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Definitions of rights on public rights of way

We're often asked what rights exist on public rights of way. Here is a list of definitions which will help you.

Public footpaths are open to walkers only and are marked with a yellow arrow.

Public bridleways are open to cyclists (cyclists must give way to horse riders), horse riders and walkers, and are marked with a blue arrow.

Byways open to all traffic are open to walkers, cyclists, riders and motor vehicles, and are marked with a red arrow.

Restricted byways are open to walkers, horse riders, cyclists and horse-drawn vehicles only. This is a new category of public right of way introduced by the Countryside and Rights of Way Act 2000.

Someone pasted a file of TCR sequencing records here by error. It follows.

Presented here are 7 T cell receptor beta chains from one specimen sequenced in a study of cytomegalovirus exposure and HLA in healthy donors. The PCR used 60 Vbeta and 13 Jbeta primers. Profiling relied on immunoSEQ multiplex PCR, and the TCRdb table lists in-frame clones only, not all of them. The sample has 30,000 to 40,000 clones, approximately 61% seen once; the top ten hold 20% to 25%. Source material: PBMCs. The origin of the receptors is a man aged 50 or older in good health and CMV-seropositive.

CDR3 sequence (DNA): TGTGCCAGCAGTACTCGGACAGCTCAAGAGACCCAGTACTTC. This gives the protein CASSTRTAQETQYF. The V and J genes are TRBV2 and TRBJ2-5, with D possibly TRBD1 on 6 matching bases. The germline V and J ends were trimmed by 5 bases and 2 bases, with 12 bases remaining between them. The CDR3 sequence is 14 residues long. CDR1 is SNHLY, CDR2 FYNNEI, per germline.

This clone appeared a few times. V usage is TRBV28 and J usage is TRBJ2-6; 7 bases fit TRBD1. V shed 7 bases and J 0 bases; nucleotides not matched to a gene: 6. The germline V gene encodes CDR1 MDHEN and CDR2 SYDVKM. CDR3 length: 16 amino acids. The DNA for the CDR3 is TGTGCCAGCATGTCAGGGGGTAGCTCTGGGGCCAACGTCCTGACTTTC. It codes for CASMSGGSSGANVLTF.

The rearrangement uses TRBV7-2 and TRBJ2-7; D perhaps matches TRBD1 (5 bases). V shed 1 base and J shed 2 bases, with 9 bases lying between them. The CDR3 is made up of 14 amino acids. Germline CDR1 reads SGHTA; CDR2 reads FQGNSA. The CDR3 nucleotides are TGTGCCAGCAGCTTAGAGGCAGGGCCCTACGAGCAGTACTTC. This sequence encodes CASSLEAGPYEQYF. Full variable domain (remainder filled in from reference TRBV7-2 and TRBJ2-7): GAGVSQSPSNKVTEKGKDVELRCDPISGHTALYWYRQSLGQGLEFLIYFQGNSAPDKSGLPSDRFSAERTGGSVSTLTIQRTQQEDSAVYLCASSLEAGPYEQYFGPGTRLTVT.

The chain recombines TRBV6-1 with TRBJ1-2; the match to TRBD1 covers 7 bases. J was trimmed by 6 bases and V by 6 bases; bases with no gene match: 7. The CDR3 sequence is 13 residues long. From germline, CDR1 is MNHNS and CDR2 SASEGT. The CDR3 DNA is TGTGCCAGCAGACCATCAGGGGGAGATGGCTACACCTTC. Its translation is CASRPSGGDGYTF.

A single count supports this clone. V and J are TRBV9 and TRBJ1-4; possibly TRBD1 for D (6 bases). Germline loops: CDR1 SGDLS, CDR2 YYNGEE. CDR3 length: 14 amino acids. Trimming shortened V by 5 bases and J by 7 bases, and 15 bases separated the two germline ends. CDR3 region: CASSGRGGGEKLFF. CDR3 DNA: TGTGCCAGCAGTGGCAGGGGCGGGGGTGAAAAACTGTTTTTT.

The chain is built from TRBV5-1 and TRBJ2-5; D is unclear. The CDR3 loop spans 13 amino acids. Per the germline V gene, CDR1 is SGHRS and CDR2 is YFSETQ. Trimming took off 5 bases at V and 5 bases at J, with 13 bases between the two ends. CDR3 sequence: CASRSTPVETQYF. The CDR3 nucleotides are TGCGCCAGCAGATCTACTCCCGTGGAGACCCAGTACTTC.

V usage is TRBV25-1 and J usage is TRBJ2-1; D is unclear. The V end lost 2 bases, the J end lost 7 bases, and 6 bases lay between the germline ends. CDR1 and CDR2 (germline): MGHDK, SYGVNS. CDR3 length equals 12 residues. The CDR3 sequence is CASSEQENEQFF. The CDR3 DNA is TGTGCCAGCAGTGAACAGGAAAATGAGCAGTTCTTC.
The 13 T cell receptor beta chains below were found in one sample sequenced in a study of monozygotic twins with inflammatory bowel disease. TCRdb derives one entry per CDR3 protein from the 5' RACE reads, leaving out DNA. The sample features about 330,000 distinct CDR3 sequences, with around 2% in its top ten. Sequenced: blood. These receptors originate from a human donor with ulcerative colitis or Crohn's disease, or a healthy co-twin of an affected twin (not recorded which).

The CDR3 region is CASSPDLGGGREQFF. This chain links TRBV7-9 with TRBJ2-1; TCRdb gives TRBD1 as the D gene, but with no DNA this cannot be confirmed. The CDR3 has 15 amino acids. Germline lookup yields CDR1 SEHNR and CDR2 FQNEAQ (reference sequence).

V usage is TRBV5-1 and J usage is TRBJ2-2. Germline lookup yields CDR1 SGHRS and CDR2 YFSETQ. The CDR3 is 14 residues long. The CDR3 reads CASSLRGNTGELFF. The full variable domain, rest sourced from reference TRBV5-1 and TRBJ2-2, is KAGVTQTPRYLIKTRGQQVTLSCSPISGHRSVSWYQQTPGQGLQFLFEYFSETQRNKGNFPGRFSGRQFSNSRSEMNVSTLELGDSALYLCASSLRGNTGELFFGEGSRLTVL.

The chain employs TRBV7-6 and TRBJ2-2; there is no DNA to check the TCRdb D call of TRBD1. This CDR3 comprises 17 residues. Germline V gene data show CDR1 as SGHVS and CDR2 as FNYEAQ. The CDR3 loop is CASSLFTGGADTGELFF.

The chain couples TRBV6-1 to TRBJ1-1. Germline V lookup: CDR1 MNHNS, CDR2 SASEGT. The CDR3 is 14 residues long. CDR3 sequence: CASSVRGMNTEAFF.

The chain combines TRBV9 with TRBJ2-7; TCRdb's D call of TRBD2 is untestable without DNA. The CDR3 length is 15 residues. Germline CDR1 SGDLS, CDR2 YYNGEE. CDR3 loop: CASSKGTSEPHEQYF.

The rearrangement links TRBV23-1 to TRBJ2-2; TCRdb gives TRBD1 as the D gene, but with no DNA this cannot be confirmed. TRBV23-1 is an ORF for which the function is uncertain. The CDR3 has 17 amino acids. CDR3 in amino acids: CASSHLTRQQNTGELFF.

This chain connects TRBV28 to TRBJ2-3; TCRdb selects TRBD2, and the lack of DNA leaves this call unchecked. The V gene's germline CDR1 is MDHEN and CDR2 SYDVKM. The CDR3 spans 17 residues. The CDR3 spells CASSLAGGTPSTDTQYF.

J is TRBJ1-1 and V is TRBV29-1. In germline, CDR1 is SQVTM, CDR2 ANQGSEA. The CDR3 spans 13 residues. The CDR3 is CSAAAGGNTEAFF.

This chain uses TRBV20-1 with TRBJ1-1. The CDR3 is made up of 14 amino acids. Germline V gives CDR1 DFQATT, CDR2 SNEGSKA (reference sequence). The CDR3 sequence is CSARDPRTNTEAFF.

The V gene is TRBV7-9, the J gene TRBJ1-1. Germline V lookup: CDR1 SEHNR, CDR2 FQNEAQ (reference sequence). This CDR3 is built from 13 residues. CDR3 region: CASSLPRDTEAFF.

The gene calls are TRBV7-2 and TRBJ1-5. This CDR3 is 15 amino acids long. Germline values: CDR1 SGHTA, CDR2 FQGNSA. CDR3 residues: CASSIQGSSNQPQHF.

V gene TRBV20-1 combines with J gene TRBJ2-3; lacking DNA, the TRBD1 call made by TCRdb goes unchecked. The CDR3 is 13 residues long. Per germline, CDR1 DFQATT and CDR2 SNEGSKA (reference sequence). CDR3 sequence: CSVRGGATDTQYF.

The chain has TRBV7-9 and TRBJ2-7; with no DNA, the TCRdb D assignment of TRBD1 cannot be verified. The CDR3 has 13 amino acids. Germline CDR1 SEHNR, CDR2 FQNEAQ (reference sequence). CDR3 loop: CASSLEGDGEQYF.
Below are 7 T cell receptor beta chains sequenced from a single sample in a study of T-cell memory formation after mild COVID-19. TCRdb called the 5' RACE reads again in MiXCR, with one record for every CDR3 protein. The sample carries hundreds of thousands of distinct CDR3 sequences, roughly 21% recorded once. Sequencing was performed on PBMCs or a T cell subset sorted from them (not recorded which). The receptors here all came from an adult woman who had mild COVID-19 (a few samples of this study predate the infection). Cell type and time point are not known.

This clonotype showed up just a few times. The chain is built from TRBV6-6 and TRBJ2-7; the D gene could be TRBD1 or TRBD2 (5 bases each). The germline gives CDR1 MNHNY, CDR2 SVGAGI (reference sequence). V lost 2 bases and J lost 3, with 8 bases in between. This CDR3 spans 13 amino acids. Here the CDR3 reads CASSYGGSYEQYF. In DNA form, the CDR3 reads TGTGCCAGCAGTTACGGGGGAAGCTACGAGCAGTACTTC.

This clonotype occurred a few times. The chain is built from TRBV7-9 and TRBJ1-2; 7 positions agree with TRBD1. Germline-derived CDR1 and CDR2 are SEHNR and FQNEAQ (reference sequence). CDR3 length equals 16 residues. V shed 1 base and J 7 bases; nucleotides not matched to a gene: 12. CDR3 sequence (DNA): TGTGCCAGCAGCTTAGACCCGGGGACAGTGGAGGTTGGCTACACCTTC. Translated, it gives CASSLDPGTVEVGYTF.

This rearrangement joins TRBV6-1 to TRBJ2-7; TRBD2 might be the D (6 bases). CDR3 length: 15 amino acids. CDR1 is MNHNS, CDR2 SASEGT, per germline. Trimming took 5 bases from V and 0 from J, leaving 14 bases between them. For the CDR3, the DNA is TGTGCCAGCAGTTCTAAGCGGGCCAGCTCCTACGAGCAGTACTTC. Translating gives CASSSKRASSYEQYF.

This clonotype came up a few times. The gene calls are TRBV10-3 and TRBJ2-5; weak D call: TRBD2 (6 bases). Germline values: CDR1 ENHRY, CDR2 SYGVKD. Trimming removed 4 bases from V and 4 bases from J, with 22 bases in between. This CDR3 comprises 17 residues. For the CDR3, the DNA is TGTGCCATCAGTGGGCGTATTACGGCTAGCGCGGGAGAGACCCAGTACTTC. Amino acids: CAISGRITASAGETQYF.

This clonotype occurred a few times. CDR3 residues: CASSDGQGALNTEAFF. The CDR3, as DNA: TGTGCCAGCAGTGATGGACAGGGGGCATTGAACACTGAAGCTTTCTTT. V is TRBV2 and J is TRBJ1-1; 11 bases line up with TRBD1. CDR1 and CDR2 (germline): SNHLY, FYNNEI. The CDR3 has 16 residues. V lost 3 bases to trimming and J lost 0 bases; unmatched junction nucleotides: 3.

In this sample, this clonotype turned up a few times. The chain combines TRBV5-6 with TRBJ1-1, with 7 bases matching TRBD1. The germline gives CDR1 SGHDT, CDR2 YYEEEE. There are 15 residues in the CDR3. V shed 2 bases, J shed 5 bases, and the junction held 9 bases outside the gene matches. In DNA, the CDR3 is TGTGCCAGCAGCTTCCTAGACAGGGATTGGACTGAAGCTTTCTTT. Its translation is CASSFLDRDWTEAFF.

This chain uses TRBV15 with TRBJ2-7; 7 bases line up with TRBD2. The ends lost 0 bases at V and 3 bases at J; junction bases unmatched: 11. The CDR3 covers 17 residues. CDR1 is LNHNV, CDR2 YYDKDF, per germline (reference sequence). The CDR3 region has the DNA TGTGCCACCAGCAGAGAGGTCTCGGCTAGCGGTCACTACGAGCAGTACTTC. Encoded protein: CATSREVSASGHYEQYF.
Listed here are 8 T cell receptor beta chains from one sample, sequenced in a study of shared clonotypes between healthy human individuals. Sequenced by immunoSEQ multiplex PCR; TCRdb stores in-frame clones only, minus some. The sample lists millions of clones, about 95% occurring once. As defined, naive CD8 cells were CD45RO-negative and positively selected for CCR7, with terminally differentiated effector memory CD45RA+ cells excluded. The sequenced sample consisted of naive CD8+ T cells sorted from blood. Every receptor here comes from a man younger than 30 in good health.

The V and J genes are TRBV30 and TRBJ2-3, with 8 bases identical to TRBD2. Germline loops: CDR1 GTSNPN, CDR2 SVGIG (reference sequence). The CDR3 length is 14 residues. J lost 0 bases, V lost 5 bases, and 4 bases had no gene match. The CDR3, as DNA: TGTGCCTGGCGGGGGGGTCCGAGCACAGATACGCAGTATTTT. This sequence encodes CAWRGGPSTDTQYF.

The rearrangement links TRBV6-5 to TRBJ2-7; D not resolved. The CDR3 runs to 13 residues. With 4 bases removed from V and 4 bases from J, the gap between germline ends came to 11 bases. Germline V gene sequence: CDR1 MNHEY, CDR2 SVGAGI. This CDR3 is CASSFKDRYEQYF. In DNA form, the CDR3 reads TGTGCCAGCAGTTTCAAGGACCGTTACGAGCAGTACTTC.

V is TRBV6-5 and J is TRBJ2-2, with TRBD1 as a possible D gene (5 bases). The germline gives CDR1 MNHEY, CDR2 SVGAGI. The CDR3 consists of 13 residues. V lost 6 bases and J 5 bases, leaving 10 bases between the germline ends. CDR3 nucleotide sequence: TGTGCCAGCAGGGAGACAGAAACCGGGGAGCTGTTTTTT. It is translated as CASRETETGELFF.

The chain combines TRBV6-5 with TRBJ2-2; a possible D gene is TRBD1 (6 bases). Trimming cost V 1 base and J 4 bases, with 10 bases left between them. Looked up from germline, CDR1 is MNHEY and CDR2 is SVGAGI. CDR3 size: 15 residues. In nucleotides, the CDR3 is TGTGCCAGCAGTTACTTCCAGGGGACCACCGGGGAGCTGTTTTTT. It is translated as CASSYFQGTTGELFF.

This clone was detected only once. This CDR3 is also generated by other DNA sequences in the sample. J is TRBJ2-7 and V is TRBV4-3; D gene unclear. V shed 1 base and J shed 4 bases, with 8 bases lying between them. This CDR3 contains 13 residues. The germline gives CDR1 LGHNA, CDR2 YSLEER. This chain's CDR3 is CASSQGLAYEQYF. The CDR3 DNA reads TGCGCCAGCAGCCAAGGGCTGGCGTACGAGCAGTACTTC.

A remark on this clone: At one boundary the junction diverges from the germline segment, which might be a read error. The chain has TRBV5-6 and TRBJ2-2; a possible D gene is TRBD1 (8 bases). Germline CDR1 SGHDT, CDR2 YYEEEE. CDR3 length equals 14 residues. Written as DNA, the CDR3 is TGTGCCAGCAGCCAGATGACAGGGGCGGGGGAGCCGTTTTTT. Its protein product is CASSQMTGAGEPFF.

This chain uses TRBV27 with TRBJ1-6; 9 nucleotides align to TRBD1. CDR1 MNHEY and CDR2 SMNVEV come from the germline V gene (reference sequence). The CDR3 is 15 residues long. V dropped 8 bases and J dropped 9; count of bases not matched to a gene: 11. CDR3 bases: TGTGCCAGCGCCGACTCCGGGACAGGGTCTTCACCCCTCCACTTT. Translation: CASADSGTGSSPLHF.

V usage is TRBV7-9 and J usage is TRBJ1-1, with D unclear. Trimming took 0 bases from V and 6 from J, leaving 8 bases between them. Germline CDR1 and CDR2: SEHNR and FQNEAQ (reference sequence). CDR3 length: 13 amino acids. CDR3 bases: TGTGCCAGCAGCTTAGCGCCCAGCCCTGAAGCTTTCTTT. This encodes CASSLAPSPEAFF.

Roads used as public paths (RUPPs) are now referred to as restricted byways.

Concessionary and permissive paths are usually created by agreement with a landowner.

The rights may vary and are usually clearly indicated at the start of the route. There may be conditions attached to the use of these routes, such as they may be closed at certain times of the year.